As a long term investor, I would use the current price strength to sell a portion of your winners and all of your losers.  If I were a trader, I would consider buying a Market ETF (VIG, VYM), using a very tight stop.
DJIA             S&P

Current 2016 Year End Fair Value*              12700             1570
Fair Value as of 12/31/16                                12700            1570
Close this week                                               19756            2259

Over Valuation vs. 12/31 Close
              5% overvalued                                13335                1648
            10% overvalued                                13970               1727 
            15% overvalued                                14604               1805
            20% overvalued                                15240                1884   
            25% overvalued                                  15875              1962
            30% overvalued                                  16510              2041
            35% overvalued                                  17145              2119
            40% overvalued                                  17780              2198
            45% overvalued                                  18415              2276
            50% overvalued                                  19050              2355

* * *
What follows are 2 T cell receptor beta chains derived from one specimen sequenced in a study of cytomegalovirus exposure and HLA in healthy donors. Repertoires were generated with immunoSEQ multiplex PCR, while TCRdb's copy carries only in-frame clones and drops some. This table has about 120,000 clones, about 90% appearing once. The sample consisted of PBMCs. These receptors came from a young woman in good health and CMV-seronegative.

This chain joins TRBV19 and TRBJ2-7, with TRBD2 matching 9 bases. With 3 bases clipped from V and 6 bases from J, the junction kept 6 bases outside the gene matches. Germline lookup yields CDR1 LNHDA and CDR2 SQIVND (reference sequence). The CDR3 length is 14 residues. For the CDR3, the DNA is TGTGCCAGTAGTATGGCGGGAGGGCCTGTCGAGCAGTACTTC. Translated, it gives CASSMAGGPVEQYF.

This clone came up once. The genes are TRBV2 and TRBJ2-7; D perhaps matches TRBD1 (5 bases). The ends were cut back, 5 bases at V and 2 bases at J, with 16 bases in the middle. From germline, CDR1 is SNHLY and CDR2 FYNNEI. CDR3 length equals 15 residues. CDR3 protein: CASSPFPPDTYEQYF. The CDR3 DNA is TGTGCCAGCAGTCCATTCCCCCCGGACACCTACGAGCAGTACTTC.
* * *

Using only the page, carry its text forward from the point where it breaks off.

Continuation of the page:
55%overvalued                                   19685              2433
            60%overvalued                                   20320              2512

Under Valuation vs. 12/31 Close
            5% undervalued                             12065                    1491
10%undervalued                            11430                   1413   
15%undervalued                            10795                   1334

* Just a reminder that the Year End Fair Value number is based on the long term secular growth of the earning power of productive capacity of the US economy not the near term   cyclical influences.  The model is now accounting for somewhat below average secular growth for the next 3 to 5 years. 

The Portfolios and Buy Lists are up to date.

Steve Cook received his education in investments from Harvard, where he earned an MBA, New York University, where he did post graduate work in economics and financial analysis and the CFA Institute, where he earned the Chartered Financial Analysts designation in 1973.  His 47 years of investment experience includes institutional portfolio management at Scudder. Stevens and Clark and Bear Stearns, managing a risk arbitrage hedge fund and an investment banking boutique specializing in funding second stage private companies.  Through his involvement with Strategic Stock Investments, Steve hopes that his experience can help other investors build their wealth while avoiding tough lessons that he learned the 74hard way.